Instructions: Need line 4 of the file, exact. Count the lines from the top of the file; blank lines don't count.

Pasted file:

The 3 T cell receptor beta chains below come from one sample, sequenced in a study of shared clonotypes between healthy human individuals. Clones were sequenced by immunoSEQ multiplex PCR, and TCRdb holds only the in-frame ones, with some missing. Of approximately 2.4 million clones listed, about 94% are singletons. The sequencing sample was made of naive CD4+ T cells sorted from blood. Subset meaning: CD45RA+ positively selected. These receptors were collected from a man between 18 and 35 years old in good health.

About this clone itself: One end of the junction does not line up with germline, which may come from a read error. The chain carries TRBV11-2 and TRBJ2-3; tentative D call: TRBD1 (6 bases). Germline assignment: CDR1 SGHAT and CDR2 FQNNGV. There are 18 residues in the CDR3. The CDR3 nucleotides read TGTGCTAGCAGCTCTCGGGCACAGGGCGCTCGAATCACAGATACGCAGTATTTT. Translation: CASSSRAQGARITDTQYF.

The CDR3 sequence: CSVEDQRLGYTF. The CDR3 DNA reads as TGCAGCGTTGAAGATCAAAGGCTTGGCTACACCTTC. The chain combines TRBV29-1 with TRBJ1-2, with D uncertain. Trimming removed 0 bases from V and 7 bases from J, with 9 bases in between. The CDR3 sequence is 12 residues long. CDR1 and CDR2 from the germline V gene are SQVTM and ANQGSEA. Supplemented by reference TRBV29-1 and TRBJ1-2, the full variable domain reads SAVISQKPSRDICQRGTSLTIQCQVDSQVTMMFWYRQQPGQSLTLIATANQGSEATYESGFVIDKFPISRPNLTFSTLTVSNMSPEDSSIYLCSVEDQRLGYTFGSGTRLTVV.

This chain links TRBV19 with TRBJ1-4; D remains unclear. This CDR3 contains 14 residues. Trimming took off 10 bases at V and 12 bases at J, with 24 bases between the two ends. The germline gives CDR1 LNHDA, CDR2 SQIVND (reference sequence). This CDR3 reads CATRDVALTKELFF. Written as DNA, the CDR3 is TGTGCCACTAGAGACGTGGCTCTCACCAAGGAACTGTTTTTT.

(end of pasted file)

This chain links TRBV19 with TRBJ1-4; D remains unclear. This CDR3 contains 14 residues. Trimming took off 10 bases at V and 12 bases at J, with 24 bases between the two ends. The germline gives CDR1 LNHDA, CDR2 SQIVND (reference sequence). This CDR3 reads CATRDVALTKELFF. Written as DNA, the CDR3 is TGTGCCACTAGAGACGTGGCTCTCACCAAGGAACTGTTTTTT.